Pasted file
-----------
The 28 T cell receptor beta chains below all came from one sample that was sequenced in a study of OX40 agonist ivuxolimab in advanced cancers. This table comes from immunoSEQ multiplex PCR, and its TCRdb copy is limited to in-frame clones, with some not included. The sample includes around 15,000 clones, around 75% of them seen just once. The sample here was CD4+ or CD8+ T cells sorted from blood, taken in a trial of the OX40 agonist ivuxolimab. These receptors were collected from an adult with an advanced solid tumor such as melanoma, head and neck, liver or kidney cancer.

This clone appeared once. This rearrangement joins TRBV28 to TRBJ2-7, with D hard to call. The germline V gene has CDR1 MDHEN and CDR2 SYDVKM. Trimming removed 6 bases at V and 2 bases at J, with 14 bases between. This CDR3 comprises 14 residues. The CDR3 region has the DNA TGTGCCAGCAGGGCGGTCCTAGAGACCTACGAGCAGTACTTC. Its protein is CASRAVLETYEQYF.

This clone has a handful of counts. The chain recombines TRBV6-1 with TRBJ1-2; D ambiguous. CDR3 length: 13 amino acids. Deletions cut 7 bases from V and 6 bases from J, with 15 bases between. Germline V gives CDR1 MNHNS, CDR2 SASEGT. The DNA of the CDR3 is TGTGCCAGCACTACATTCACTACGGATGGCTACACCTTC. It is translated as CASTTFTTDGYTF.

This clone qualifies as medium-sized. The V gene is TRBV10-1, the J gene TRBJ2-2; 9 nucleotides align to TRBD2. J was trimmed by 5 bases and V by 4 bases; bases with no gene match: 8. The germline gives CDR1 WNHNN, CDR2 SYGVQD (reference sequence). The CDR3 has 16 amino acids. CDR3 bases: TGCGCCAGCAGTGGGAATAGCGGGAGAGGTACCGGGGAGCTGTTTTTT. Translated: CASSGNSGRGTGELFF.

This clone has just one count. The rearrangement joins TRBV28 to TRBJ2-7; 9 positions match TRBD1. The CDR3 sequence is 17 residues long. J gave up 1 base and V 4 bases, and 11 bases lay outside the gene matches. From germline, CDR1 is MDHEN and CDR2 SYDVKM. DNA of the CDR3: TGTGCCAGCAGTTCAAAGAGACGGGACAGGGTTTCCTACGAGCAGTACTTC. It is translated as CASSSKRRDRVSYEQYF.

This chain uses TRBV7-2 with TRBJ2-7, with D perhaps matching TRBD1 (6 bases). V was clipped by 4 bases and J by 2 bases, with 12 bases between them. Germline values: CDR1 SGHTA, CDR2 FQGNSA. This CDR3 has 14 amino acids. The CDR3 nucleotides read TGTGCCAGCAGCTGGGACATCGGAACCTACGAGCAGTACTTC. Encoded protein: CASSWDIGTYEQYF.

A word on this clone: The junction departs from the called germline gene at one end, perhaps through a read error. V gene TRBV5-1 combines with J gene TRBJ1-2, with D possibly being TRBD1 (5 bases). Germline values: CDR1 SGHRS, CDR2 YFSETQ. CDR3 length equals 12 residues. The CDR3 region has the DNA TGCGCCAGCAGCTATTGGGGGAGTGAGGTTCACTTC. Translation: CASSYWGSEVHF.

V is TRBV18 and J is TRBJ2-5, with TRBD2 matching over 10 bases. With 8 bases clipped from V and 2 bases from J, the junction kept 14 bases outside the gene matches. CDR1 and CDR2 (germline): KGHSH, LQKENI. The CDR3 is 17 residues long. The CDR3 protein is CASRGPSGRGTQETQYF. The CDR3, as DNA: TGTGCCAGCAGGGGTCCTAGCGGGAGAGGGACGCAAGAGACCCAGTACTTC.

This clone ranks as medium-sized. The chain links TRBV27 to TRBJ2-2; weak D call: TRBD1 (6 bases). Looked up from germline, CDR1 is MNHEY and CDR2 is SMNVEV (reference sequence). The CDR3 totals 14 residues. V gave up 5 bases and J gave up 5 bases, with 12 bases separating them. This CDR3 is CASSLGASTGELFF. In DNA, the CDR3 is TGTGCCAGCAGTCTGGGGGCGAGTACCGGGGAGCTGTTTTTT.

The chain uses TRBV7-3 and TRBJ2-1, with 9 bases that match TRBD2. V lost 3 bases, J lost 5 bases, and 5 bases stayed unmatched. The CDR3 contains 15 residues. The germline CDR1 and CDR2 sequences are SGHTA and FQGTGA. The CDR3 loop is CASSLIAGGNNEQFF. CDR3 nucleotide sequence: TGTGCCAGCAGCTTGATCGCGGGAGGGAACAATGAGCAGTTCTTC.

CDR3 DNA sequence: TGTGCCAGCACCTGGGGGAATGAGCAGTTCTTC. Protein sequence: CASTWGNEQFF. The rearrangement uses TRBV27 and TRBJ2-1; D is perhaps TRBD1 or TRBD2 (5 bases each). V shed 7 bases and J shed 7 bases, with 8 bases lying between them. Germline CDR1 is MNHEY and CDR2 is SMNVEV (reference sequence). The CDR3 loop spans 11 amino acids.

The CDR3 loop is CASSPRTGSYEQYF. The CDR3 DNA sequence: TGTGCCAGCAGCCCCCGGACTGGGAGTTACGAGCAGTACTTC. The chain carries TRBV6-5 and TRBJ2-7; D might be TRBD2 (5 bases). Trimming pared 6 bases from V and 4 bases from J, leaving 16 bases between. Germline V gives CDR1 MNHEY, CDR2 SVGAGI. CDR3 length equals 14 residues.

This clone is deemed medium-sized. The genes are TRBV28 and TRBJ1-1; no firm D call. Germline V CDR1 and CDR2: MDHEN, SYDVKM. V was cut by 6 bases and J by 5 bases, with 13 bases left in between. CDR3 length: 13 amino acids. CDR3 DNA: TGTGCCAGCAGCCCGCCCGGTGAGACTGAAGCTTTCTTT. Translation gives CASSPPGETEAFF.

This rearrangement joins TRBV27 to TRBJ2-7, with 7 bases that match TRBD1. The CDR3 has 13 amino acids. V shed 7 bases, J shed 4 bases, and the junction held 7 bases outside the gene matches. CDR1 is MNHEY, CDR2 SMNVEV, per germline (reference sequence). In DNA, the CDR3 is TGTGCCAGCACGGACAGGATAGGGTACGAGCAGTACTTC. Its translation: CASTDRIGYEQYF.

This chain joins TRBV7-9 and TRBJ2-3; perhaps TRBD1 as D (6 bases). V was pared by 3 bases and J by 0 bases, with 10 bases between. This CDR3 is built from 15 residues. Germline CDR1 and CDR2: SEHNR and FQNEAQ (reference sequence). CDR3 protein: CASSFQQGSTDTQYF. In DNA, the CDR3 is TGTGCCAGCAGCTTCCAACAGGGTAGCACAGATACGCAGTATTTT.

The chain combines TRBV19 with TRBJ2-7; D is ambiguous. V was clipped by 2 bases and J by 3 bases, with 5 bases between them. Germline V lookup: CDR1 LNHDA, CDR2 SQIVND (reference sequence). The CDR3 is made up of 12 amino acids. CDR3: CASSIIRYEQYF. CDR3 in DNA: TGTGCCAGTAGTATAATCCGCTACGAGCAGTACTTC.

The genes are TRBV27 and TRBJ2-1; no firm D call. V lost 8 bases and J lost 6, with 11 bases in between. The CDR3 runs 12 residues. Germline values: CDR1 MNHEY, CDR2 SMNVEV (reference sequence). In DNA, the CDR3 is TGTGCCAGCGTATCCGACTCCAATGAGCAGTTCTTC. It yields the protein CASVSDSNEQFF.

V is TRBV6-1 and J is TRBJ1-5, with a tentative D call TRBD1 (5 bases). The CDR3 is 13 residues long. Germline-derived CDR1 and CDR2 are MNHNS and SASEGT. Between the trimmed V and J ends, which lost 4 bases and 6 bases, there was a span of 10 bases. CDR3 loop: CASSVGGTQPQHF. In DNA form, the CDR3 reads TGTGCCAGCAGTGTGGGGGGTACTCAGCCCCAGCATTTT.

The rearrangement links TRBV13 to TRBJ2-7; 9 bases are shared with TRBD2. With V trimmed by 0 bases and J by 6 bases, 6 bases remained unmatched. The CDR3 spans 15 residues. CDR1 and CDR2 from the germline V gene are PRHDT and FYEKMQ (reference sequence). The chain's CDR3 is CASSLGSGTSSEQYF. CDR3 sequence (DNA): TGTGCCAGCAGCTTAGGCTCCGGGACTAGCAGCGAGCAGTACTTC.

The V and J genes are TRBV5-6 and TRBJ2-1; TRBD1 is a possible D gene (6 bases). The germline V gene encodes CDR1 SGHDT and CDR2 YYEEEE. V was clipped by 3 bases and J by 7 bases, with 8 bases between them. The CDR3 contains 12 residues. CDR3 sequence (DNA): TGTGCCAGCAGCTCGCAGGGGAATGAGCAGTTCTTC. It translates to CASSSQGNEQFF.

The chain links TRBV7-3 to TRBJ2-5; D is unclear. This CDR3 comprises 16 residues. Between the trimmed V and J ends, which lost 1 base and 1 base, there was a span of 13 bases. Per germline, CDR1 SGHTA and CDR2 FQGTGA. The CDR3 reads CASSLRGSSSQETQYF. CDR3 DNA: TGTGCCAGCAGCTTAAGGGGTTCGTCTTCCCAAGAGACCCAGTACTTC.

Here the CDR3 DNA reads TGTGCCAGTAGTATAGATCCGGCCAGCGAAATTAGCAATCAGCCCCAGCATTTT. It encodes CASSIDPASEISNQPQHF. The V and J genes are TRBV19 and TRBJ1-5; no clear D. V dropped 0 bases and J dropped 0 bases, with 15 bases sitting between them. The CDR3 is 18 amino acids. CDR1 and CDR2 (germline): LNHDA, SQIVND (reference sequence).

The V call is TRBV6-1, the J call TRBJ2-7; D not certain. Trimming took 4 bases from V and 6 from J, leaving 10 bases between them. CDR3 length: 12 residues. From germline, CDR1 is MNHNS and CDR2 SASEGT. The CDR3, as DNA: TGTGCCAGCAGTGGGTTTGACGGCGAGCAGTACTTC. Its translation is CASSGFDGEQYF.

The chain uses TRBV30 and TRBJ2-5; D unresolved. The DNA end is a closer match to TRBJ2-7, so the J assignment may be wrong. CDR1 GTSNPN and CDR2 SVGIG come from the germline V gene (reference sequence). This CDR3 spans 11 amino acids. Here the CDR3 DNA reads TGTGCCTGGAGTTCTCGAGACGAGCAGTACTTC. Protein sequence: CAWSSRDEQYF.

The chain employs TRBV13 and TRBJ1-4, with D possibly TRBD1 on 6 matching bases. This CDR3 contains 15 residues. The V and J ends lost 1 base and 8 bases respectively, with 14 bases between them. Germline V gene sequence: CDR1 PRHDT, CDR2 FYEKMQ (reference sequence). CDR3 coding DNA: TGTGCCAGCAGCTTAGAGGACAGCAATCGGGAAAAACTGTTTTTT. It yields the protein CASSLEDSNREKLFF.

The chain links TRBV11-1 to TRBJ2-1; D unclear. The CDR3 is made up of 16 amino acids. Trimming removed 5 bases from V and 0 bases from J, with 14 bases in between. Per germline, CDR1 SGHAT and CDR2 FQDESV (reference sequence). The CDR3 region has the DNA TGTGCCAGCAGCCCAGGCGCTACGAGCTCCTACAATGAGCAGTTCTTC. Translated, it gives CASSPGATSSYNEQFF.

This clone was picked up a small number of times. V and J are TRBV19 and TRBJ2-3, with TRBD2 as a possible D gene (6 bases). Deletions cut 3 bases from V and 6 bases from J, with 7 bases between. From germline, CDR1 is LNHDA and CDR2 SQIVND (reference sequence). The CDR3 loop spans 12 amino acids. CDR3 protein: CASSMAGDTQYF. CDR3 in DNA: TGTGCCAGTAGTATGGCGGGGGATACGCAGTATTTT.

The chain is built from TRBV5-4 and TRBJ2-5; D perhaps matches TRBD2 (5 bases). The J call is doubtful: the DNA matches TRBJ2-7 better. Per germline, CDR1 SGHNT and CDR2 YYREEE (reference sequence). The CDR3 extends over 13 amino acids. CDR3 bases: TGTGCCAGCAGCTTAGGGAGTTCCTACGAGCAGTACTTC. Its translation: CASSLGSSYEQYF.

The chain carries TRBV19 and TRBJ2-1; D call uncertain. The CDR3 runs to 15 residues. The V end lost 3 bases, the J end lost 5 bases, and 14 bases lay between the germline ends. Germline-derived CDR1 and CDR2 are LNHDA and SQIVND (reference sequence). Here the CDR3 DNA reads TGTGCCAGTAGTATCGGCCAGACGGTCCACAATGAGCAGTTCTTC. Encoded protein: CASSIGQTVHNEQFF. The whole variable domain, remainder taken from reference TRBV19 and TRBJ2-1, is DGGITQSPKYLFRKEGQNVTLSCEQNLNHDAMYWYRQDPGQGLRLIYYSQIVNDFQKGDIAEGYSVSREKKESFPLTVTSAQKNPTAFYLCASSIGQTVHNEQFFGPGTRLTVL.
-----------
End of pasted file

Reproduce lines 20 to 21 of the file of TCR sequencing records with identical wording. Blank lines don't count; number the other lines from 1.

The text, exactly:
The V and J genes are TRBV5-6 and TRBJ2-1; TRBD1 is a possible D gene (6 bases). The germline V gene encodes CDR1 SGHDT and CDR2 YYEEEE. V was clipped by 3 bases and J by 7 bases, with 8 bases between them. The CDR3 contains 12 residues. CDR3 sequence (DNA): TGTGCCAGCAGCTCGCAGGGGAATGAGCAGTTCTTC. It translates to CASSSQGNEQFF.

The chain links TRBV7-3 to TRBJ2-5; D is unclear. This CDR3 comprises 16 residues. Between the trimmed V and J ends, which lost 1 base and 1 base, there was a span of 13 bases. Per germline, CDR1 SGHTA and CDR2 FQGTGA. The CDR3 reads CASSLRGSSSQETQYF. CDR3 DNA: TGTGCCAGCAGCTTAAGGGGTTCGTCTTCCCAAGAGACCCAGTACTTC.